Quick Roundup 509

Thursday, February 25, 2010

Two on Tiger Woods

The recent public apology by Tiger Woods for his marital infidelity has, like other celebrity news generated mostly banal commentary, but I stumbled across a couple of people with interesting things to say about it (or because of it) yesterday.

First, Brian Phillips, who has followed Woods since he was in high school, considers the ethical and psychological dimensions behind his behavior.

[Woods] believed that his accomplishments on the golf course, which resulted from an unparalleled devotion to his values, allowed him to [act] against his values in his personal life.

This conflict remained hidden from the public until last November, at which time Tiger's carefully honed image disintegrated. Tiger's soul was exposed as that of a second-hander, that of a man who lived one way in public and another in private. In public he was presented as a devoted husband and father; in private he was a philandering scoundrel. The reason, Tiger claimed, was because he thought of nobody but himself. But the truth is, Tiger did not think of himself--in fact he did the exact opposite.
Thomas Sowell takes the Woods apology as his point of departure, and discusses the inappropriateness of most public apologies. While I suspect that Sowell might disagree with me that Woods does owe an apology to his fans for his disappointing behavior, he eventually brings up an excellent point I'd never heard before when he moves on to recent "apologies" for slavery.
[S]lavery is not something you can apologize for, any more than you can apologize for murder.
This, of course, is on top of the absurdity -- which Sowell also mentions -- of today's non-slave-owning politicians apologizing to today's non-slaves for the instiution of slavery.

Fascist Pig ... gy Bank

Paul Hsieh has written an excellent op-ed about Barack Obama's latest fascist scheme to steal from the productive -- don't worry, el Presidente is asking for public comment us to smile and thank him for taking the trouble to rob us.
[R]egardless of the precise method employed, the basic principle would be the same: Your money would no longer be your money. Instead, the government would claim the right to redistribute your wealth to pay for others' retirement on the grounds that they needed it more. In essence, the government would be implementing the Marxist principle: "From each according to his ability, to each according to his need."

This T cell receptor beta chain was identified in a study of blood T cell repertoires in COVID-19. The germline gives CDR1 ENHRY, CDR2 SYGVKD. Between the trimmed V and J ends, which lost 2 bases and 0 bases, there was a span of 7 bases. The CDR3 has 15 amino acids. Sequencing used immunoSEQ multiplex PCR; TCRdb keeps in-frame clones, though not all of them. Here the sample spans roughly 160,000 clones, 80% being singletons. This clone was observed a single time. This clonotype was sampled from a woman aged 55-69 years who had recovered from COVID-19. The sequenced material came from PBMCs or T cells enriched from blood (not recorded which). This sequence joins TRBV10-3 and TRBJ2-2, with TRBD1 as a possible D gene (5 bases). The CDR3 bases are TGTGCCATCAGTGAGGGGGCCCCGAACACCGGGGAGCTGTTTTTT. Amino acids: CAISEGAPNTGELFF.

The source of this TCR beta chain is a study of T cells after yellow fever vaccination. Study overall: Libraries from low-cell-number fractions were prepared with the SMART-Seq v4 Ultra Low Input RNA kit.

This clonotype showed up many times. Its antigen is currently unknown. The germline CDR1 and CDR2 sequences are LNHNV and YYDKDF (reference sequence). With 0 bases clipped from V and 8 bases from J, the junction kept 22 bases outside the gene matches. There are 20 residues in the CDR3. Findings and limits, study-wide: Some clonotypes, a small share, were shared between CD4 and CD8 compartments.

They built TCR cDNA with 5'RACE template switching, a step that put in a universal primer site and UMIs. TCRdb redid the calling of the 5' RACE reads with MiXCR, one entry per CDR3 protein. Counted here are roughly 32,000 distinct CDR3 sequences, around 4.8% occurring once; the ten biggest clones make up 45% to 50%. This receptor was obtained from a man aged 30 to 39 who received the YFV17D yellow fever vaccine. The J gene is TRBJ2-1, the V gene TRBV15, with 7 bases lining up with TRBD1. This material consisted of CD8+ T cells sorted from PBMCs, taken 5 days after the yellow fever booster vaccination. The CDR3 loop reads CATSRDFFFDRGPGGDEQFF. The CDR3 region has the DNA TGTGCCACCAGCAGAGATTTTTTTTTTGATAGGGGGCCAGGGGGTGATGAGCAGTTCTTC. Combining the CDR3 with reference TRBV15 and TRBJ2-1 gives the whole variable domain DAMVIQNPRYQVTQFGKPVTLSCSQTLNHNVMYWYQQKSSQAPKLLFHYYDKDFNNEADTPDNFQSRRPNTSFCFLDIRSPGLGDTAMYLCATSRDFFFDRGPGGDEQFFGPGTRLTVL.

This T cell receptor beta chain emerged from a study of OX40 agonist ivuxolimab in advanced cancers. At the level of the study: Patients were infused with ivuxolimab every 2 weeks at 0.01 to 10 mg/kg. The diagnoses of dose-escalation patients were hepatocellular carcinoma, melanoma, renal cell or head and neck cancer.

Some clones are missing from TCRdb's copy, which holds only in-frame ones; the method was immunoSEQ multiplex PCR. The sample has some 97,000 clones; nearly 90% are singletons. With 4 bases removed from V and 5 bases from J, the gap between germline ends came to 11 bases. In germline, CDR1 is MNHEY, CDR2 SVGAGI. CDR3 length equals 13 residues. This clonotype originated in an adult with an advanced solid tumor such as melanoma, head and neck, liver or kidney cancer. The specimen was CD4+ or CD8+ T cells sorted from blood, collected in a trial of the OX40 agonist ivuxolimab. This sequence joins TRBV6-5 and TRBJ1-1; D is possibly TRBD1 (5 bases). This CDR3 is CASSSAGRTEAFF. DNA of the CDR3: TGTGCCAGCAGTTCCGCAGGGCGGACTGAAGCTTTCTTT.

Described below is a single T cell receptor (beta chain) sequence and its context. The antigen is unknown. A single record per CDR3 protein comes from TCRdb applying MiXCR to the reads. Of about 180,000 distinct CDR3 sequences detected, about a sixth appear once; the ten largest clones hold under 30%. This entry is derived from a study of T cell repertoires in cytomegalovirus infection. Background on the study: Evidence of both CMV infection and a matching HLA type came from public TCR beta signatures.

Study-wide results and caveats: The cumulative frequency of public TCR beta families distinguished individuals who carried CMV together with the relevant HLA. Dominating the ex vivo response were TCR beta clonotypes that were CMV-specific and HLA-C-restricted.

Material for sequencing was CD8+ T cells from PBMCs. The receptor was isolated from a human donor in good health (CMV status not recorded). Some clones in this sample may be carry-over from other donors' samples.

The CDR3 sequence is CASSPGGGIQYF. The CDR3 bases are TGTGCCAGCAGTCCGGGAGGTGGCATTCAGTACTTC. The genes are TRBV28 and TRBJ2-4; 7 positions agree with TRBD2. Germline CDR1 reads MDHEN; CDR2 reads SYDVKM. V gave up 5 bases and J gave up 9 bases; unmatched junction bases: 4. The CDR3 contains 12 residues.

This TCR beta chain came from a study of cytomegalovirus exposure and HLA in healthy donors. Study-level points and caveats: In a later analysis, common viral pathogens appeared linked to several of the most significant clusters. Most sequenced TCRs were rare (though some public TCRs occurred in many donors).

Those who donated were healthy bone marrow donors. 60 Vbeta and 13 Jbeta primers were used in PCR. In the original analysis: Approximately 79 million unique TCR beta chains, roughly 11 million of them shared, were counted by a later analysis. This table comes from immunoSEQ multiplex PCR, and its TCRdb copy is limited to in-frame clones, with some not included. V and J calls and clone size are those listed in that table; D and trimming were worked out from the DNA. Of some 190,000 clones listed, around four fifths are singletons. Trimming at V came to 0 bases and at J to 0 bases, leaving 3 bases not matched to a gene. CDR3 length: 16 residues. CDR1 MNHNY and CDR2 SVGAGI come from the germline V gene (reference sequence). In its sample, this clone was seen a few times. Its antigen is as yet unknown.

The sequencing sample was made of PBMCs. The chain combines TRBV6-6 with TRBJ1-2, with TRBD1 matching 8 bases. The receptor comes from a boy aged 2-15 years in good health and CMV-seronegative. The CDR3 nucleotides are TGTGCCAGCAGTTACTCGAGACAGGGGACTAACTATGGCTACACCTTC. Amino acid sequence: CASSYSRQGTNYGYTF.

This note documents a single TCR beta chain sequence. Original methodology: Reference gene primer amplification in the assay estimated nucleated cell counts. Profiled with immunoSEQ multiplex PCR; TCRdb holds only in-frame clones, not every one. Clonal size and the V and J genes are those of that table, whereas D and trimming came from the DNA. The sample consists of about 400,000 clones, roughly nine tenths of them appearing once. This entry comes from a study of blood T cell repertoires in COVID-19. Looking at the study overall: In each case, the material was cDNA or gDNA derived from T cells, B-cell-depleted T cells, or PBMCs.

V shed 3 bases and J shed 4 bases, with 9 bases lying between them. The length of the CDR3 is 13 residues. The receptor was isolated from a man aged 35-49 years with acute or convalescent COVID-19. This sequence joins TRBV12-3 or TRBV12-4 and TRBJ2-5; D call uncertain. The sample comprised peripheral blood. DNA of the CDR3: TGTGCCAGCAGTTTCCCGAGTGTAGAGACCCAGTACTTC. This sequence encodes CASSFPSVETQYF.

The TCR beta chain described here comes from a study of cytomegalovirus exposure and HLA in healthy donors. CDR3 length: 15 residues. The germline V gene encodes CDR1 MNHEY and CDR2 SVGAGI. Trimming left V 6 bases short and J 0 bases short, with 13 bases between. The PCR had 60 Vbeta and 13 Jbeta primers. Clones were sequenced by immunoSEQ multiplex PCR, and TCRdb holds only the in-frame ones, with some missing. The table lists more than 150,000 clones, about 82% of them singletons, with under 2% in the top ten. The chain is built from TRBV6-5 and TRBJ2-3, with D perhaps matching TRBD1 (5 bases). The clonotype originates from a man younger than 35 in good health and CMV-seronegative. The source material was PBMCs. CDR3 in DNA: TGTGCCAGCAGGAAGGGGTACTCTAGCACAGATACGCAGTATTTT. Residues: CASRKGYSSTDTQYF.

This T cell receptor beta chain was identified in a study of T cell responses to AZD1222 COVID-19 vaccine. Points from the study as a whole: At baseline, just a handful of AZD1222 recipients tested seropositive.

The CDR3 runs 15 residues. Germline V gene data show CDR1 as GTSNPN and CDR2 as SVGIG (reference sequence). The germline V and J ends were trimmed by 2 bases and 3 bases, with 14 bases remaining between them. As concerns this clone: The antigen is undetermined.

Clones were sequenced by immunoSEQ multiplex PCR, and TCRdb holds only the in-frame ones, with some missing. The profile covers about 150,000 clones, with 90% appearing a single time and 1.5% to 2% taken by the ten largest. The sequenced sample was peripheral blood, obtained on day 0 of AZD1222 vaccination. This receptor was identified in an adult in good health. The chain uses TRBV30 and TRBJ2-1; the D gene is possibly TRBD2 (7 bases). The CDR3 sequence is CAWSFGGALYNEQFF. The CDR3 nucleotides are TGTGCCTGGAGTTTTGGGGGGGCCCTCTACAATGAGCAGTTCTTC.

"Your money would no longer be your money." Aspects of this retirement scheme remind me of a medical "Flex" account I tried a few years ago. For the ability to claim less tax income, I set aside pre-tax dollars for medical expenses. No, I couldn't keep whatever I didn't spend, so I had to budget by predicting the unpredictable -- or go on a medical spending spree at the end of the year. I had to keep track of an annoying, ATM-like card. I had to periodically send medical receipts to the company contracted to run my account in case I was really trying to defraud Uncle Sam by spending my own money. Yes, I had to waste lots of time whenever my billing got screwed up, which it predictably did. And yes, it was so much trouble, I got out of the program because I figured that more time and less hassle were worth far more than the trivial amount of money the Flex account saved me.

Guess what any "private" retirement option would be like under such a scheme.

Image Credit

The image above is from Despair, Inc. Other images, many hilarious, can be found here. I believe I've seen their take on government somewhere before.

Objectivist Roundup

According to the Blog Carnival web site, Secular Foxhole will be hosting this week's Objectivist Roundup.

Galen Institute

I haven't had time to look at it much, but through HBL, I have learned of yet another pro-freedom health policy organization, the Galen Institute.

Quote of the Day

I don't agree with all the advice here on starting a political blog, but I found this comment quite wise as a general policy:
[N]ever bother to explain yourself. Your friends do not need it, and your enemies won't believe you.
The point being addressed is a common manifestation of determinism affecting how one interacts with others. (HT: Glenn Reynolds)

The World's Most Useless Device

As seen at Unclutterer...

Insistent thing, isn't it?

-- CAV


Anonymous said...

Whats happened to objectivismonline.net? Its gone blank?

Gus Van Horn said...


I'm not entirely sure, but it seems to have been moved and transmogrified into a discussion forum.

I wasn't told about this, nor have I asked, but site referrals indicate that it lives here in its new form, which is more consistent with the rest of Objectivism Online.


Steve D said...